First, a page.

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Original Investigation |

Frozen Section Pathology for Decision Making in Parotid Surgery

Kerry D. Olsen, MD1; Eric J. Moore, MD1; Jean E. Lewis, MD2
[+] Author Affiliations
1Department of Otorhinolaryngology–Head and Neck Surgery, Mayo Clinic, Rochester, Minnesota
2Division of Anatomic Pathology, Mayo Clinic, Rochester, Minnesota
JAMA Otolaryngol Head Neck Surg. 2013;139(12):1275-1278. doi:10.1001/jamaoto.2013.5217.
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Importance  For parotid lesions, the high accuracy and utility of intraoperative frozen section (FS) pathology, compared with permanent section pathology, facilitates intraoperative decision making about the extent of surgery required.

Objective  To demonstrate the accuracy and utility of FS pathology of parotid lesions as one factor in intraoperative decision making.

Design, Setting, and Participants  Retrospective review of patients undergoing parotidectomy at a tertiary care center.

Interventions  Evaluation of the accuracy of FS pathology for parotid surgery by comparing FS pathology results with those of permanent section.

Main Outcomes and Measures  Documented changes from FS to permanent section in 1339 parotidectomy pathology reports conducted from January 1, 2000, through December 31, 2009, included 693 benign and 268 primary and metastatic malignant tumors.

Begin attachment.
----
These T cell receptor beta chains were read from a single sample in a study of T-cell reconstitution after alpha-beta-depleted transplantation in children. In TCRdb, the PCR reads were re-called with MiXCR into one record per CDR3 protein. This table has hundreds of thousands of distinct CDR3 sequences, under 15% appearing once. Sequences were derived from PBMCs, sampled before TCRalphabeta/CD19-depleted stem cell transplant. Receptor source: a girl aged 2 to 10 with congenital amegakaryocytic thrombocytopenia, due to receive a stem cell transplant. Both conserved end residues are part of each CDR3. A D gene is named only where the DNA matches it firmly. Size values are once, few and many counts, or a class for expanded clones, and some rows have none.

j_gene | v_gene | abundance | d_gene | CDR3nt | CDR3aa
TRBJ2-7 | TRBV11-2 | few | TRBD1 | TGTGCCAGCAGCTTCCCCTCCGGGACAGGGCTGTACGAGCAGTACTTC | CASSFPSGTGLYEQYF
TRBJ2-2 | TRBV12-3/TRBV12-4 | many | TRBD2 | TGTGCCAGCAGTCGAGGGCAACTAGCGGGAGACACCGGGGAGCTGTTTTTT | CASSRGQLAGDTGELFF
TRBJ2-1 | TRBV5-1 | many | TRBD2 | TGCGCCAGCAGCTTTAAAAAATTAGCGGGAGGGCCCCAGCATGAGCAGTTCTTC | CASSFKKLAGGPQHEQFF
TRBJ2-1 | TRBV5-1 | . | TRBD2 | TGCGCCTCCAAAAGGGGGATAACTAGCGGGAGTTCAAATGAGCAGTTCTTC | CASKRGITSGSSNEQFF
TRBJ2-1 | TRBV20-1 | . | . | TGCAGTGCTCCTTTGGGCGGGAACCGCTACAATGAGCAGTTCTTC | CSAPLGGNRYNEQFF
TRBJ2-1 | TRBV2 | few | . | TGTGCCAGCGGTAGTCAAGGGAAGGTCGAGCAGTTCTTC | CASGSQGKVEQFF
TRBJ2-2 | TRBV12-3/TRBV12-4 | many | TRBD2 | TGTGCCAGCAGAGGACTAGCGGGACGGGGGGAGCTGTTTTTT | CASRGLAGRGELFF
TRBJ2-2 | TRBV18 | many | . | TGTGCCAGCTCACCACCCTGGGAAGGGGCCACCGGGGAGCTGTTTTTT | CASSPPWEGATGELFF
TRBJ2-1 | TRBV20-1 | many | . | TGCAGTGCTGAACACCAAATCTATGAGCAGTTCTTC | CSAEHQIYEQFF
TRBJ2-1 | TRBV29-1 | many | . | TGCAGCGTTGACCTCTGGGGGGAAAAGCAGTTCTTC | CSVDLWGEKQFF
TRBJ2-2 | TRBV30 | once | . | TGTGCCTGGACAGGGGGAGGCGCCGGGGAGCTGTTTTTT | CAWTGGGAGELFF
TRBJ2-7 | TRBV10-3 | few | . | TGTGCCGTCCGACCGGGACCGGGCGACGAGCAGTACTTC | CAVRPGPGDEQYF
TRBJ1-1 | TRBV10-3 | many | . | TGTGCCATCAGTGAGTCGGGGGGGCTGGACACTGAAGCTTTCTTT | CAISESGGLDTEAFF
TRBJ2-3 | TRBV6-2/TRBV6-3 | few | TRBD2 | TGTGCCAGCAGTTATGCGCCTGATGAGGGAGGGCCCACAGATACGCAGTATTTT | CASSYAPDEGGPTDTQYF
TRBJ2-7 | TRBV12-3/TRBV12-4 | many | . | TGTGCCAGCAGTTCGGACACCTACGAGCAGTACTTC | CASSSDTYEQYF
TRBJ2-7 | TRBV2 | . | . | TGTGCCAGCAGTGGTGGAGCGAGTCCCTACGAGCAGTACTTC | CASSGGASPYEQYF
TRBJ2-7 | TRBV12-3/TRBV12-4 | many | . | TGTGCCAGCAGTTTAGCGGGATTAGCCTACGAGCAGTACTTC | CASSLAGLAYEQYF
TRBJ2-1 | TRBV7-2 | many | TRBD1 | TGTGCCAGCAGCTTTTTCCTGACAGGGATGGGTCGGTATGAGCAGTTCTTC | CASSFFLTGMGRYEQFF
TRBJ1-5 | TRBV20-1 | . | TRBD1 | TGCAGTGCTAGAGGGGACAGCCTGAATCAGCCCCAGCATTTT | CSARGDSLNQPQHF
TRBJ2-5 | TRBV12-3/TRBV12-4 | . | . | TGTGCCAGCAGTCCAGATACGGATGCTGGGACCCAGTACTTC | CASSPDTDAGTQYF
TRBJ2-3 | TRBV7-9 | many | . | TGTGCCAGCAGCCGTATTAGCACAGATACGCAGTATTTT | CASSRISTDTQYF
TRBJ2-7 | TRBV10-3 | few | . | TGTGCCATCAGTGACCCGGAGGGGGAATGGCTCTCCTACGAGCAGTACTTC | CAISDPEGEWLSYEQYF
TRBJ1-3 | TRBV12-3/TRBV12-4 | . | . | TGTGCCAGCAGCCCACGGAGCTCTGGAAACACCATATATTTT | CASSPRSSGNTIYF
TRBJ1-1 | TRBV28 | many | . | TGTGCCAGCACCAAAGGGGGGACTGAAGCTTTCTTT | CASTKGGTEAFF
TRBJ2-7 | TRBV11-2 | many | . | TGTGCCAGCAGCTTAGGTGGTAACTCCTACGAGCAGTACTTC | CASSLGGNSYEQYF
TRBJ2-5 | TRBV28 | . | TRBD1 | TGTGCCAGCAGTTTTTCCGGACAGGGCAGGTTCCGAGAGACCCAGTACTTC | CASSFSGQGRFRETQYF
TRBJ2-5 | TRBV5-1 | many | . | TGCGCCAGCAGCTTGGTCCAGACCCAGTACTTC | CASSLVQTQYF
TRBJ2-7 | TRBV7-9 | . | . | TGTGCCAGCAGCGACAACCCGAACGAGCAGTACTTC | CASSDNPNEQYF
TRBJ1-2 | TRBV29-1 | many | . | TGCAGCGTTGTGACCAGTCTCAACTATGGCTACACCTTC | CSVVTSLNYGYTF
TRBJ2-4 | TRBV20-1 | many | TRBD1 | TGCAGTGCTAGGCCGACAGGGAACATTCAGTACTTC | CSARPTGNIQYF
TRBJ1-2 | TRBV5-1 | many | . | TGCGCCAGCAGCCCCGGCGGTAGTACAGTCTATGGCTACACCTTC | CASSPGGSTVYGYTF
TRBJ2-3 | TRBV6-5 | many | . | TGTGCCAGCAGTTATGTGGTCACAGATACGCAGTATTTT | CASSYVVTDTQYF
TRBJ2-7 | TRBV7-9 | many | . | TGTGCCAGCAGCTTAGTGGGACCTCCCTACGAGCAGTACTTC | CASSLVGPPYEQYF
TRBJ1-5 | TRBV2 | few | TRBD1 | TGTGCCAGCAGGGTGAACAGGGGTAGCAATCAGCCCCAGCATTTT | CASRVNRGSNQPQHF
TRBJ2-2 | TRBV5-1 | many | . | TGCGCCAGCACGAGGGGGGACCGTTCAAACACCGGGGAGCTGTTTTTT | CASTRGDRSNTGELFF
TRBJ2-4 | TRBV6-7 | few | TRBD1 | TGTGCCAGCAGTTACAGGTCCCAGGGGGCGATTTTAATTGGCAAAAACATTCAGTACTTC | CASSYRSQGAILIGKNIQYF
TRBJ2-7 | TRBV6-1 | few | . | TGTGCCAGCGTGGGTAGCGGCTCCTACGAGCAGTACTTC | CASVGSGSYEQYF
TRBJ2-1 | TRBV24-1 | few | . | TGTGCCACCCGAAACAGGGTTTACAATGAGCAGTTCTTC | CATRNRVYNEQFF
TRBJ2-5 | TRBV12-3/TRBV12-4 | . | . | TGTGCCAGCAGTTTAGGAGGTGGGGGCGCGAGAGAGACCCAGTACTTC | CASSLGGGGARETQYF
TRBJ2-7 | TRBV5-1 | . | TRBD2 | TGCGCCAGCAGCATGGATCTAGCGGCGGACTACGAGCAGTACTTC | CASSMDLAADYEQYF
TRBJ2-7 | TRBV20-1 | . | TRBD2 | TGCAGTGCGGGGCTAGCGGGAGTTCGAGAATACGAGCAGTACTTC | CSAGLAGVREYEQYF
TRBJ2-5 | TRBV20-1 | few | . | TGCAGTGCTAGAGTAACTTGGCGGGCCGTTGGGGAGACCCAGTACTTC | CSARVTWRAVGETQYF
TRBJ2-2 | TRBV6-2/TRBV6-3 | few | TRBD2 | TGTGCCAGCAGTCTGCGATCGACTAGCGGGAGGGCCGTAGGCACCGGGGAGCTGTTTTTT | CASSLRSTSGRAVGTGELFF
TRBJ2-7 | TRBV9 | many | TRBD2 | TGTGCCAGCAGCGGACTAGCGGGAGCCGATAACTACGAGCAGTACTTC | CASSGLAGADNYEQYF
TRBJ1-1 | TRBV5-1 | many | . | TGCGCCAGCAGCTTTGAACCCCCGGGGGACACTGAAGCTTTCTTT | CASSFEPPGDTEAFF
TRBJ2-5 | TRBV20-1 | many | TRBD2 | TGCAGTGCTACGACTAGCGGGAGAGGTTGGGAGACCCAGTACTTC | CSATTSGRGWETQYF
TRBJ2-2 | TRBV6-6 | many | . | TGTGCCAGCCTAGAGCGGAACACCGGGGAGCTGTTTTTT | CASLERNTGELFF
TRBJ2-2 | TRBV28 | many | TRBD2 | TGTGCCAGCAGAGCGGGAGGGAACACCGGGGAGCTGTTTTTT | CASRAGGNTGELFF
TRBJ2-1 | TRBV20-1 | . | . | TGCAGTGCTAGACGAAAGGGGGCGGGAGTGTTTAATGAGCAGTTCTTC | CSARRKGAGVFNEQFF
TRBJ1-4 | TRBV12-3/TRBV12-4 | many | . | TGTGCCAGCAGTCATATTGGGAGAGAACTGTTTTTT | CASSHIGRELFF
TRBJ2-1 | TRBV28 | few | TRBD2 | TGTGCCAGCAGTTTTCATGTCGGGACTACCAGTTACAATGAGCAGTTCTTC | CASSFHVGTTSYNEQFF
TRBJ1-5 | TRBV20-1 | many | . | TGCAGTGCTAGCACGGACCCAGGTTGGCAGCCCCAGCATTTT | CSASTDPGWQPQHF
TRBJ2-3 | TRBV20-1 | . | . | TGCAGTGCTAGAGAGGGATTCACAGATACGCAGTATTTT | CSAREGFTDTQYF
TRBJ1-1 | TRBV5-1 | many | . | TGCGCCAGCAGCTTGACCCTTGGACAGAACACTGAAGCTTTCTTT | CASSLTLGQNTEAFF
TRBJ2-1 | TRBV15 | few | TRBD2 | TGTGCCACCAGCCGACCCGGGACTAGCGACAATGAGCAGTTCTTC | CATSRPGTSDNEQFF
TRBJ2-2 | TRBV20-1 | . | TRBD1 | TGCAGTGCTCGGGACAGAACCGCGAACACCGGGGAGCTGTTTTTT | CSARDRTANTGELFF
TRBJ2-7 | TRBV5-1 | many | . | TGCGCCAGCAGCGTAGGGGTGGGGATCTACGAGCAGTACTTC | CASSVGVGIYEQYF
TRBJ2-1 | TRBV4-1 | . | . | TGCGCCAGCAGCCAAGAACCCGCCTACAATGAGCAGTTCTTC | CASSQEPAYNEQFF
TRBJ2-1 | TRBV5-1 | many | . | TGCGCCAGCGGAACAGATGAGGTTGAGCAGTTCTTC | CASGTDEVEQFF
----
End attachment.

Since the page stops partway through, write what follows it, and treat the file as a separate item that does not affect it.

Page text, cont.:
Results  Changes in diagnosis were found from benign to malignant (n = 11) and malignant to benign (n = 2). Sensitivity and specificity of a malignant diagnosis were 98.5% and 99.0%, respectively. Other changes were for lymphoma vs inflammation or lymphoma typing (n = 89) and for confirmation of or change in tumor type for benign (n = 36) or malignant (n = 69) tumors. No case changed from low- to high-grade malignant tumor. Only 4 cases that changed from FS to permanent section would have affected intraoperative decision making. Three patients underwent additional surgery 2 to 3 weeks later. Overall, only 1 patient was overtreated (lymphoma initially deemed carcinoma).

Conclusions and Relevance  Frozen section pathology for parotid lesions has high accuracy and utility in intraoperative decision making, facilitating timely complete procedures.

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Frozen section pathology for decision making in parotid surgery. JAMA Otolaryngol Head Neck Surg 2013;139(12):1275-8.
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